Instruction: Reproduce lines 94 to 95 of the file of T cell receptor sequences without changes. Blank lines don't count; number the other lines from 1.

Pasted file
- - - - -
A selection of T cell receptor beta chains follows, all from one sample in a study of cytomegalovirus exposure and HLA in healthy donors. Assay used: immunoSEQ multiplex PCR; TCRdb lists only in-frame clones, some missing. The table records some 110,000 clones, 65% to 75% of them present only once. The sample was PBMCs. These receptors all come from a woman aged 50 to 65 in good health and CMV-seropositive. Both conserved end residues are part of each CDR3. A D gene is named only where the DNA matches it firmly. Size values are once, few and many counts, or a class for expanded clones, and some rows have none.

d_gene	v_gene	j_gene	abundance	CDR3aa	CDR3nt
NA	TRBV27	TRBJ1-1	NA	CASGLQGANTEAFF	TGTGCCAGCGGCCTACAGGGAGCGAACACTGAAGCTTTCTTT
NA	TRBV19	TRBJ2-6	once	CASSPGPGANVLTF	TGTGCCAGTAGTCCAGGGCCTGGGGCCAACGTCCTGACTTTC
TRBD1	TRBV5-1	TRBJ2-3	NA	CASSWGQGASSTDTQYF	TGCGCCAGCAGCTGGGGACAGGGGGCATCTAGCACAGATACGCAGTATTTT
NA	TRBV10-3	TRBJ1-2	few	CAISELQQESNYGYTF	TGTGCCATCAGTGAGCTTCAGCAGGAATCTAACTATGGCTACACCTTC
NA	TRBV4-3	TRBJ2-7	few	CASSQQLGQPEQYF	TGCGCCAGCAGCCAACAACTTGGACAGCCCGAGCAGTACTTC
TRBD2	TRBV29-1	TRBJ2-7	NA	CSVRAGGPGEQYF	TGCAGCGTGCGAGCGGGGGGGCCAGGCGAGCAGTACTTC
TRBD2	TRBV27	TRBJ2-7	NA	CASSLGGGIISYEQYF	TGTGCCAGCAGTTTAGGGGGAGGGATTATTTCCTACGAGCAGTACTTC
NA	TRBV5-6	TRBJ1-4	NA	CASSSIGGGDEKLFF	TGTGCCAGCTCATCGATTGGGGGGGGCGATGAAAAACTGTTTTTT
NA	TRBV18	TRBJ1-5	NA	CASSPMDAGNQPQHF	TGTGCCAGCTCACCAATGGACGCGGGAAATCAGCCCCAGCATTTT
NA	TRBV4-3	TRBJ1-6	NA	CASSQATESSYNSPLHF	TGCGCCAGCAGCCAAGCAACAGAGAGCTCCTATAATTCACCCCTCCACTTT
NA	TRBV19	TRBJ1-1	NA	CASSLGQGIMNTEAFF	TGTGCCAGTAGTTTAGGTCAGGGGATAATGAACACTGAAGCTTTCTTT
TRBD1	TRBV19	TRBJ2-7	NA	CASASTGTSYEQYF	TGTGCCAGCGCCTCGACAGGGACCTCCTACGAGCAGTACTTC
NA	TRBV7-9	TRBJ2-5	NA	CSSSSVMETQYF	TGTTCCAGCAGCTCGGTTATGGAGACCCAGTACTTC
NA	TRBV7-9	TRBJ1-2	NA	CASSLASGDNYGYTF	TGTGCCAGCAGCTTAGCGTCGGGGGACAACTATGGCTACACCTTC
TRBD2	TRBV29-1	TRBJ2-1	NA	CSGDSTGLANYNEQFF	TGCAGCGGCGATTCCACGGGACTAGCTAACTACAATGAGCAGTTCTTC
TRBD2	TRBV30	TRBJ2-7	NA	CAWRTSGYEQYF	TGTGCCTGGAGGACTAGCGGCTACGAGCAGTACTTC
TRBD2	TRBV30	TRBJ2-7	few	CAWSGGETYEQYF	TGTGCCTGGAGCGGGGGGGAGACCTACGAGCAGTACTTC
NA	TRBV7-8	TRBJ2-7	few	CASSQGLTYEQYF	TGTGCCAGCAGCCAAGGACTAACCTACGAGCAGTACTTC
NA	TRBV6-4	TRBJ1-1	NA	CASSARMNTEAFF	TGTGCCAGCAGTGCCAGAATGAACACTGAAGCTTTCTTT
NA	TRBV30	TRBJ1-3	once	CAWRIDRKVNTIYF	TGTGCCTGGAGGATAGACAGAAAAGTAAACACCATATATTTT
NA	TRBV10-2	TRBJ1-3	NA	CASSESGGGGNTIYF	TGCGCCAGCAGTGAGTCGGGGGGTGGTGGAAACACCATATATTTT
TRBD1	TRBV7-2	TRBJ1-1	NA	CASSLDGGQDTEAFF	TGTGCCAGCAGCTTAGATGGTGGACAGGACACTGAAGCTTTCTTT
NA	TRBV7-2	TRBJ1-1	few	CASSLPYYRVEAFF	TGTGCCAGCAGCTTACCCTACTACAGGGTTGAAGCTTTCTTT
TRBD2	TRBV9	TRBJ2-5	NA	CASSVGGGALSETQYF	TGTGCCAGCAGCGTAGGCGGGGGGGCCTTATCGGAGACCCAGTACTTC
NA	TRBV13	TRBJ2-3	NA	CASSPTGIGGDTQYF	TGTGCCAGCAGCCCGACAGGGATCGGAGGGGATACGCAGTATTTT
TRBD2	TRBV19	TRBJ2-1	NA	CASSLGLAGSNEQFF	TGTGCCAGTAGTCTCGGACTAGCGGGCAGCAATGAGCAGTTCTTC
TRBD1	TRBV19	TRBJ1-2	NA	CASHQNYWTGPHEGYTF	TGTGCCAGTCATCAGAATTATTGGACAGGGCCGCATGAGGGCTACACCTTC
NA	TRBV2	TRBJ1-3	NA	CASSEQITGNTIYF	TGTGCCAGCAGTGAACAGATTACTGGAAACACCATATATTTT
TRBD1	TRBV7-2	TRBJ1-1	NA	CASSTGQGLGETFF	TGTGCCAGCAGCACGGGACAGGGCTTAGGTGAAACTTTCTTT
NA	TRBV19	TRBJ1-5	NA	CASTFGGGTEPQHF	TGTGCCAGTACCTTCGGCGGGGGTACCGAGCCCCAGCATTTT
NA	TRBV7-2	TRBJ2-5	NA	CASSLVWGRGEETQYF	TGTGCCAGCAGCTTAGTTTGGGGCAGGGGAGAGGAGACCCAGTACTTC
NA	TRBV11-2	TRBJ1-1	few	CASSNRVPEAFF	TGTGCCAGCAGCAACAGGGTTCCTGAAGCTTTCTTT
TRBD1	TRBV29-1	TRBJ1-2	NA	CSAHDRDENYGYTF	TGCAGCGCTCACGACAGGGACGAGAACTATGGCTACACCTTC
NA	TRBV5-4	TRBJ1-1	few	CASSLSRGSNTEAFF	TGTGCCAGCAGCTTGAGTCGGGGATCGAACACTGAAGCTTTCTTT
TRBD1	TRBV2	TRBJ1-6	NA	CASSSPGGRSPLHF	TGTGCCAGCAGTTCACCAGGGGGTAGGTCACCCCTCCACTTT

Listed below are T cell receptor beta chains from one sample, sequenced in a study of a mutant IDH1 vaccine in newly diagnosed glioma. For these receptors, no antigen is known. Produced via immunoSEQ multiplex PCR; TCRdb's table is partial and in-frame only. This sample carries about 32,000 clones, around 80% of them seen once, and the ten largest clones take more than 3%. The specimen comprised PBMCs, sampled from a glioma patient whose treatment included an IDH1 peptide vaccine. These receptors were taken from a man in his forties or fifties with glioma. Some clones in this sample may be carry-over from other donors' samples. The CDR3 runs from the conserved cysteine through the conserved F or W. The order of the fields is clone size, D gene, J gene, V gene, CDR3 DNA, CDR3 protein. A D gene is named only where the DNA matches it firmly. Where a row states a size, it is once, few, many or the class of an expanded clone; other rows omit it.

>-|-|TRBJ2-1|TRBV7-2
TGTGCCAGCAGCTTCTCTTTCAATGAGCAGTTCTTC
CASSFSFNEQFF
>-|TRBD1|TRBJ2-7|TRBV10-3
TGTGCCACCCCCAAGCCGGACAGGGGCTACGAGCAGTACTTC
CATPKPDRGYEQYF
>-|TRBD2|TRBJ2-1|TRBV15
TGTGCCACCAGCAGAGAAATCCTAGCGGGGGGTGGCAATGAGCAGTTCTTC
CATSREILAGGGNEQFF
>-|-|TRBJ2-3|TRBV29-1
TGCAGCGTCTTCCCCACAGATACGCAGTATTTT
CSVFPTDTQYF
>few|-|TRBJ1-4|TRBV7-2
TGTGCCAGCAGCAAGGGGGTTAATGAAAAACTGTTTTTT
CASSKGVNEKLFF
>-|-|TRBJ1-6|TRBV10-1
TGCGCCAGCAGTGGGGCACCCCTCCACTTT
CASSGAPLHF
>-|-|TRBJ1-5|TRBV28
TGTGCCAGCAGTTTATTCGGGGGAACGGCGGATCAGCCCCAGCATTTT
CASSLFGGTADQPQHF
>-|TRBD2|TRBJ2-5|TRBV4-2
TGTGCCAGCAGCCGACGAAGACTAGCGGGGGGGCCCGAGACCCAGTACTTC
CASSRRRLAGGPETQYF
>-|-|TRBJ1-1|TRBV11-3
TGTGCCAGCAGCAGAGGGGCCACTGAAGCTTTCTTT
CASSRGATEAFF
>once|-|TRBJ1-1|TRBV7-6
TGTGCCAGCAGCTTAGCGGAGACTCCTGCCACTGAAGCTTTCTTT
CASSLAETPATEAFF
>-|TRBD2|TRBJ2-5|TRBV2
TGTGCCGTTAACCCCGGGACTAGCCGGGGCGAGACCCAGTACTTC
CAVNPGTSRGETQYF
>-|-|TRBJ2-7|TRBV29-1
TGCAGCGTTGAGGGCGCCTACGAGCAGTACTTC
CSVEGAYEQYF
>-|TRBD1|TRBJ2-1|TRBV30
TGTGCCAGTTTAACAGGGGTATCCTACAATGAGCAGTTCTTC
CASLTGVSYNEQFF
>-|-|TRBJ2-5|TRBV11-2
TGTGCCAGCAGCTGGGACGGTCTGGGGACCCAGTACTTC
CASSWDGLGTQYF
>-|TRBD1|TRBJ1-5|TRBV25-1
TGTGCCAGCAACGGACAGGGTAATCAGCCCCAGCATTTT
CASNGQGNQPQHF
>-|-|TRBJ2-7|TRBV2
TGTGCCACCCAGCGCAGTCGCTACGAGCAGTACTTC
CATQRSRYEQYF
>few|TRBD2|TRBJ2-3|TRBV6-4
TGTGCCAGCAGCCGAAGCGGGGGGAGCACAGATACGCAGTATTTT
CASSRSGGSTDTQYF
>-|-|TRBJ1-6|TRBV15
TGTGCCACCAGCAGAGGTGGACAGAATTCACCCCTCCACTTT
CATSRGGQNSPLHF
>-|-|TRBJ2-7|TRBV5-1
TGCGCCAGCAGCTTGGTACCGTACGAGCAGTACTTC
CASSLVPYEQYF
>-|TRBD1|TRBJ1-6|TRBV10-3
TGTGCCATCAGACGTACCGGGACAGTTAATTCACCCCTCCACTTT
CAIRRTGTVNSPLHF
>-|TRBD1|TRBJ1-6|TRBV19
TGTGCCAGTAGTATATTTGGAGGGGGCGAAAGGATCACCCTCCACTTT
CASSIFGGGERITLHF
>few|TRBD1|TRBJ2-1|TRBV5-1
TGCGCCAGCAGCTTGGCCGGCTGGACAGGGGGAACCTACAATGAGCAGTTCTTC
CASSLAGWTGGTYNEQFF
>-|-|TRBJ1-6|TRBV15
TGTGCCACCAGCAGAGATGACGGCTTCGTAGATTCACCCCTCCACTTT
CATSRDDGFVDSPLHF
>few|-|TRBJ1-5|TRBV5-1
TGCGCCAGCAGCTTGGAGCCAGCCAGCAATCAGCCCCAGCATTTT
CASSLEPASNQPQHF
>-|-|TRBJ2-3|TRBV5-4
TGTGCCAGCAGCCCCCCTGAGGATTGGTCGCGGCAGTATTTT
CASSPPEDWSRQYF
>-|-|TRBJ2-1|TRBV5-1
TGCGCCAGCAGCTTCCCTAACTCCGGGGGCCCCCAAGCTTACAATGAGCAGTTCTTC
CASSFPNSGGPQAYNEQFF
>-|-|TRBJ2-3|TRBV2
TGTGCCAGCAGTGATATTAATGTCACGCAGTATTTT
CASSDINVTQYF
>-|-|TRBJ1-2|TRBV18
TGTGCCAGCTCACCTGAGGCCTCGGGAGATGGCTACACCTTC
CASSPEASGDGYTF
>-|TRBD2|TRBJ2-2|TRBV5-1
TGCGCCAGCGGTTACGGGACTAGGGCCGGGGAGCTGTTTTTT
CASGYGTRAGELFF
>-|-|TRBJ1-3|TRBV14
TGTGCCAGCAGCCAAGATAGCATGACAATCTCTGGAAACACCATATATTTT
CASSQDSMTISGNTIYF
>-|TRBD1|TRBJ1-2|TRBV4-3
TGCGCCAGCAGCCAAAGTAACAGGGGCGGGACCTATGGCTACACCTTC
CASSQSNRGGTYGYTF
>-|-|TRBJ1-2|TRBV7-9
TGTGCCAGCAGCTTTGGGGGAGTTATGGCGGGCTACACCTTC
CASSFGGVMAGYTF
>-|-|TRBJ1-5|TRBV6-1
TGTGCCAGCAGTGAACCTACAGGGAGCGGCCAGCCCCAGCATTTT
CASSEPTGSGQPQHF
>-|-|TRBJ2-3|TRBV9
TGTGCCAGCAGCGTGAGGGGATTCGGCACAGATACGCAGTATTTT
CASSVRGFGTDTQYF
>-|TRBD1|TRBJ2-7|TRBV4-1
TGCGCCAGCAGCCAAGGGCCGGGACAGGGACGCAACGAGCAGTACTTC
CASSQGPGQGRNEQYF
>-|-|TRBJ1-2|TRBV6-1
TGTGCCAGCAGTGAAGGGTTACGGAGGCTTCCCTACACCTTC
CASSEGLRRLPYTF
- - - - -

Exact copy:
TGCGCCAGCAGCTTGGTACCGTACGAGCAGTACTTC
CASSLVPYEQYF